Security firms have recently seen numerous attacks whose main objective is to infect systems with crypto-mining software in an effort to profit off the rise of cryptocurrencies, such as Bitcoin, Ethereum and Monero.
Cryptocurrency mining is the process of validating or authenticating transactions in return for earning a new cryptocurrency reward. The process is resource intensive and can cause systems to crash.
Crowdstrike has observed more sophisticated capabilities built into a cryptomining malware dubbed WannaMine that uses “living off the land” techniques to include using Windows Management Instrumentation (WMI) permanent event subscriptions as a persistence mechanism.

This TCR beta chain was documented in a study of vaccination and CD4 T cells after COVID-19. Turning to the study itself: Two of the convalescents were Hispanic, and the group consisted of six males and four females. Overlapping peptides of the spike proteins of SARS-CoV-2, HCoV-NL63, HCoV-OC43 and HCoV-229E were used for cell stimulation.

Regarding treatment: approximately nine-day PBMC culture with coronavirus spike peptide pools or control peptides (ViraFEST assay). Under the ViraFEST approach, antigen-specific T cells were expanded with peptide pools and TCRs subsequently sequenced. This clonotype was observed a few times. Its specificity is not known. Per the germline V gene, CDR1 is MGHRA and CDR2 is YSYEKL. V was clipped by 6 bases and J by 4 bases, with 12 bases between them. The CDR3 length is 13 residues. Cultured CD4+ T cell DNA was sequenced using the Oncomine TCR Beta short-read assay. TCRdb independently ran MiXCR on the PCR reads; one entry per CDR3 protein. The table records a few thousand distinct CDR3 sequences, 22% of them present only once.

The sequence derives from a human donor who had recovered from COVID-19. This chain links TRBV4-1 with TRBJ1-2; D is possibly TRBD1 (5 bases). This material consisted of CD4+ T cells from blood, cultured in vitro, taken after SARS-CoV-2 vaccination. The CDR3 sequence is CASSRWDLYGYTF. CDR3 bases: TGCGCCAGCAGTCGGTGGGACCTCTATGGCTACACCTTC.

WannaMine uses the NSA-linked EternalBlue tool to propagate and target unpatched Windows systems and remotely exploit unpatched vulnerabilities (such as the SMB vulnerability MS17-010 fixed in early 2017).
The malware also leverages a credential harvester Mimikatz to steal legitimate credentials and move laterally to other infected systems.
These attacks follow similar exploits from other malware families such as WannaCry and NotPetya.
WannaMine is a fileless malware that uses WMI and PowerShell to make it more difficult to discover and block using monitoring and antivirus tools. WannaMine was originally discovered by PandaSecurity.
As researchers from Sophos also warned, systems vulnerable to WannaMine are also vulnerable to other ransomware if left unpatched.